5. A pre-Christmas check-up.

No matter how old your dog is, a check-up at the vets never hurts. No matter how much we may plan Christmas is always, inevitably, a bit chaotic, and if something should go wrong over the holidays you'll kick yourself for not checking sooner. We may not be able to safeguard against every accident, but if there's something the matter pre-Christmas better to find out beforehand than halfway through your Boxing Day turkey-and-chips supper. Many vets are closed throughout the entire Christmas-New Year period, which is a very long time if you have a poorly pup on your hands.

pug looking unhappy

6. Dog-proof the house (as much as you can!)

This is particularly important if you have a puppy and it's their first Christmas! With guests coming and going at this time of year bags pile up, guests room become stuffed with relatives and it's all too easy to tread on little puppy toes. Try to stay extra-vigilant against your house becoming overly cluttered, as it can be a stressful environment for your dog. At best, try to make sure that the pathways to your garden or outdoor space and to the dog's bed are kept clear.

7. Make sure your guests understand your dog.

We've heard a strange and mysterious rumour that, apparently, some people don't really like dogs. I know! We don't really believe it either, but on the off chance it's true - and that, God forbid, you actually know some of them - it might be worth inviting your more nervous guests around beforehand to make sure they can relax a bit around your dog (and your dog can relax around them). This'll make for a less stressful Christmas for everyone - including you!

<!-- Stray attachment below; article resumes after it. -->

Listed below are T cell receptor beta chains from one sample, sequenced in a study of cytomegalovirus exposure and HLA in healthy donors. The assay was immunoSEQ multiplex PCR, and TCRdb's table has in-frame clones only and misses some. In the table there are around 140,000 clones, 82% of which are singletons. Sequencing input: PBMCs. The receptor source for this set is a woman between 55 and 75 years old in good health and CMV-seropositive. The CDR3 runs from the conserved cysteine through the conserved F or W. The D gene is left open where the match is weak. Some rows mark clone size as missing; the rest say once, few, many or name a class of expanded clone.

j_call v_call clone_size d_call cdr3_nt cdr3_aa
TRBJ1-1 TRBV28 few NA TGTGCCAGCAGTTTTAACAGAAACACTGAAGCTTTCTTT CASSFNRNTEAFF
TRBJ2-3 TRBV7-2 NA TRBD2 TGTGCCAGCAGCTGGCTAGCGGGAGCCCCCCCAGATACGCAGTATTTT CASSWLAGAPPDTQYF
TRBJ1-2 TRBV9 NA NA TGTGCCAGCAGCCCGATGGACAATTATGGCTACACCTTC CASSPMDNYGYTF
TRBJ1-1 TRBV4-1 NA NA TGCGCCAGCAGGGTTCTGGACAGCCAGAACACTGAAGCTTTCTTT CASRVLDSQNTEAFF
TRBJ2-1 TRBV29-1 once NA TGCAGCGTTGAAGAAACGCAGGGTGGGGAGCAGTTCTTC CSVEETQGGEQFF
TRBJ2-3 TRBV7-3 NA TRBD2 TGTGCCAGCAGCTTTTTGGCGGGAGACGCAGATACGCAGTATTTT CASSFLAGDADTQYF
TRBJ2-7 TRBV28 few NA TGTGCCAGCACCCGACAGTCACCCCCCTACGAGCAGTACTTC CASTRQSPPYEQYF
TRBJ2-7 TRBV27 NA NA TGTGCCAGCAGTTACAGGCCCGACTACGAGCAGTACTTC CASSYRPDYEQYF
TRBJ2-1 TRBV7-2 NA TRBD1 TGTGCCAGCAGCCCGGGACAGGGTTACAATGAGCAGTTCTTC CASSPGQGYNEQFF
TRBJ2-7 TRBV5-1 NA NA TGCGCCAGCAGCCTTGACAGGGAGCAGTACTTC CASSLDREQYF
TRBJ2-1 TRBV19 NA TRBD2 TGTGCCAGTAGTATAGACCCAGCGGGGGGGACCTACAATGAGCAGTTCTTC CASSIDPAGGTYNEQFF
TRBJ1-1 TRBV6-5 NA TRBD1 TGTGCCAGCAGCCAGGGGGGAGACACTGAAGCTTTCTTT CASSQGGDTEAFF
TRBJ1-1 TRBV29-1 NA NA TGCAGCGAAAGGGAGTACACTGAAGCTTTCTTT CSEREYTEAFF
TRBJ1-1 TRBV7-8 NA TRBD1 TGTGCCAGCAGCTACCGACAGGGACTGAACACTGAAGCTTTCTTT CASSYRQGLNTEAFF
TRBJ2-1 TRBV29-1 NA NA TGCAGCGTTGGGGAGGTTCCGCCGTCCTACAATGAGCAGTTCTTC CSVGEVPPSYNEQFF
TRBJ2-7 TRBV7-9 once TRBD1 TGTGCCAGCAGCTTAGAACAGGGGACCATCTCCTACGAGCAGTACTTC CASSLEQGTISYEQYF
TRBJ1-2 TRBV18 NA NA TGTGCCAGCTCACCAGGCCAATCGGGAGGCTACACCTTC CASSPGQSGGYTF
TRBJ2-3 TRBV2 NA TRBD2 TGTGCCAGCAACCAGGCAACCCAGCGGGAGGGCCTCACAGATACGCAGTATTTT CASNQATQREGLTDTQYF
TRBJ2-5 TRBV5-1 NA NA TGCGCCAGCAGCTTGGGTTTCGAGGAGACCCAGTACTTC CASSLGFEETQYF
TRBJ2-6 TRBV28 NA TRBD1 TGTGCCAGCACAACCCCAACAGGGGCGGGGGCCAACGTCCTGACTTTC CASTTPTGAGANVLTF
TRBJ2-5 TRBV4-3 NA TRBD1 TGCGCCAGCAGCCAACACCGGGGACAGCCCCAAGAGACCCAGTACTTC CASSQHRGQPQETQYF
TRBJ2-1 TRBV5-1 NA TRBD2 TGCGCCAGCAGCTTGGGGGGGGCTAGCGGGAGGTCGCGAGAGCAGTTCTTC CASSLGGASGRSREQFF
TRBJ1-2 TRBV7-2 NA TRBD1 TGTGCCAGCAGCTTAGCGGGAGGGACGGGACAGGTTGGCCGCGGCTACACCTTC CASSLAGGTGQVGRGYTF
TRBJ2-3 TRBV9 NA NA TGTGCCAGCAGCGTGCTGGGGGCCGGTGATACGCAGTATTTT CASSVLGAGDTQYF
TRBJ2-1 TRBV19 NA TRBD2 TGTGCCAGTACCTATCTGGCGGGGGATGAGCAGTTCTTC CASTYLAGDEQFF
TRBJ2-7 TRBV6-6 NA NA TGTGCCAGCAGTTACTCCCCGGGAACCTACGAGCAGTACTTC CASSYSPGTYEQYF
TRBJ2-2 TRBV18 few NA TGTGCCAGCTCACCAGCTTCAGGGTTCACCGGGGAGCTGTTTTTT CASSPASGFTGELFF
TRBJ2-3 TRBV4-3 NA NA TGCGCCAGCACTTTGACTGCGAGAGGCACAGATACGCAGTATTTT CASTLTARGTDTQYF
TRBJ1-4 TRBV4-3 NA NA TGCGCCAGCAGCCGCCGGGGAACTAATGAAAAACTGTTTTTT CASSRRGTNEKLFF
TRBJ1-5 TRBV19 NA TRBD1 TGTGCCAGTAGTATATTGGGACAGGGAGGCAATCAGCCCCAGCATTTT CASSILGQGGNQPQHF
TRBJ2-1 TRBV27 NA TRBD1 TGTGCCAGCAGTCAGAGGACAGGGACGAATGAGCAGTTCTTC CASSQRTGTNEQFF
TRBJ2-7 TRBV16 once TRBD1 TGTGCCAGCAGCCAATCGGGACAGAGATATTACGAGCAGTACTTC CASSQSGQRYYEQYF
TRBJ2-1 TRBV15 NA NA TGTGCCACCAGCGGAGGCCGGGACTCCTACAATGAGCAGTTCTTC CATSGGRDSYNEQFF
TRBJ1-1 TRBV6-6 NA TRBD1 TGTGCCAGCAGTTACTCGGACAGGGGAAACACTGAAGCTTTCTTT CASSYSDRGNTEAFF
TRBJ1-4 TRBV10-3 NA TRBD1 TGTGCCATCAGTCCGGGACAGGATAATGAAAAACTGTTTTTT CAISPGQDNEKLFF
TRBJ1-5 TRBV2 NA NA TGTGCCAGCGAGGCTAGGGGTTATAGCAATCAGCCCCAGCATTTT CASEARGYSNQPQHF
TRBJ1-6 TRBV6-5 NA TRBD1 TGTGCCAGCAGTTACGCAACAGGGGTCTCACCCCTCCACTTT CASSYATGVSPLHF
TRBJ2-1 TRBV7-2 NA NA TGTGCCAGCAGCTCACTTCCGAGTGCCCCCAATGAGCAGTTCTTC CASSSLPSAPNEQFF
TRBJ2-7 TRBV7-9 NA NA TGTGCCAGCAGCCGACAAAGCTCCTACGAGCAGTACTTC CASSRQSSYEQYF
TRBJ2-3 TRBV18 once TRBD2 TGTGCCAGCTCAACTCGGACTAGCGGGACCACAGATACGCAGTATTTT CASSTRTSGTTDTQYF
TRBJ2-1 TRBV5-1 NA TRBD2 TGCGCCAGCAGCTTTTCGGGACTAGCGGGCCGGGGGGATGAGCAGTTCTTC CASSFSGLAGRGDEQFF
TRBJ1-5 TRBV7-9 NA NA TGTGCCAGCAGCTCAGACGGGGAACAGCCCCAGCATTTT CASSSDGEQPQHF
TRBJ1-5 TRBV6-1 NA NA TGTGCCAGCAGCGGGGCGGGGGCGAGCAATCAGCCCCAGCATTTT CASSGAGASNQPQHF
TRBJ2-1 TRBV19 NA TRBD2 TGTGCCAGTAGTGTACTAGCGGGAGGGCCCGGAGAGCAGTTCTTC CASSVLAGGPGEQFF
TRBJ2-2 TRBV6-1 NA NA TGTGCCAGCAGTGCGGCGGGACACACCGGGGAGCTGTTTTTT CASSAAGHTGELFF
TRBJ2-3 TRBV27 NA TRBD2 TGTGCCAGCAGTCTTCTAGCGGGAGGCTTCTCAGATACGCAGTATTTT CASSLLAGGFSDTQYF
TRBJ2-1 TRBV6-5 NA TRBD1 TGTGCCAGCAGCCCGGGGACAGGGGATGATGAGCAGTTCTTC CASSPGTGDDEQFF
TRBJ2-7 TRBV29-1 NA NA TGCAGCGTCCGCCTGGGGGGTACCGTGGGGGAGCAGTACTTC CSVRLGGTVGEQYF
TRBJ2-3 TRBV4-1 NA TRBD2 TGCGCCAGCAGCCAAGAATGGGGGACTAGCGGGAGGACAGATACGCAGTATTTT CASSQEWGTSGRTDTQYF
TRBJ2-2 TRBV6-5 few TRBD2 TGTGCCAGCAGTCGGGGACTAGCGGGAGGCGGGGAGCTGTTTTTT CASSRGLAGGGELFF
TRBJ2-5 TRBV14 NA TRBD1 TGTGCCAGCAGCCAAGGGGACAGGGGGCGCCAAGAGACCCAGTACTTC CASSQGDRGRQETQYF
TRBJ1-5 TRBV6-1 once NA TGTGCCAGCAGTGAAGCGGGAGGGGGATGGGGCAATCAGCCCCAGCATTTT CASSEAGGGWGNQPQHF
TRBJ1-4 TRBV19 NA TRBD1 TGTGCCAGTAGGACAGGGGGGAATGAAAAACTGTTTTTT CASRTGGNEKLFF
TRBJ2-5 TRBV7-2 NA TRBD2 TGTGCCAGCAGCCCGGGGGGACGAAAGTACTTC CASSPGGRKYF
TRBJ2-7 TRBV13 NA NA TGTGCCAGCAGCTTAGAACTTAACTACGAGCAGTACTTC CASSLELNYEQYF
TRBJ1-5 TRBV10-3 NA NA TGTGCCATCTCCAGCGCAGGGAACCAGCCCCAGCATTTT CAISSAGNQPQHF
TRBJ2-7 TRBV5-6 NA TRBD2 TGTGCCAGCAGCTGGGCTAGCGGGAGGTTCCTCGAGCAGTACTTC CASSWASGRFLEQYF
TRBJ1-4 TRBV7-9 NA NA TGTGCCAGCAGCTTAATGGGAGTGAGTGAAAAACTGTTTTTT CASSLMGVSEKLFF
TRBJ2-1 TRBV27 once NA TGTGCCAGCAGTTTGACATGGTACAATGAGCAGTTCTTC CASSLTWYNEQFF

white dog looking happy

8. Don't let Santa forget about your dog.

On Christmas morning, when everyone's opening their presents, don't let your dog feel left out! There are so many great gifts available for dogs at this time of year - so whether it's a personalised collar, a brand new bed or a pack of his favourite treats, that little something will make your dog feel loved... Even if he is a bit more interested in the paper than the present!

9. Quality time.

Ultimately, it doesn't matter how many great presents your dog receives, how many walks he goes on with Uncle David or how much attention he receives from your nieces and nephews: the best gift you can give your dog is quality time with you. So whether it's a day in the park before the Christmas madness sets in or some sneaky cuddles upstairs at the end of the day on Christmas Eve, making sure that your dog gets to spend some time with his favourite person in the world will ensure that he has the best Christmas ever. 

cosy socks with dog beside them

And we want to see! Send us snaps of how your pup celebrates this most wonderful time of the year on Twitter or Instagram. Tag your posts with #snoozeruk and we'll be sure to feature our favourites.

Have a very merry Christmas!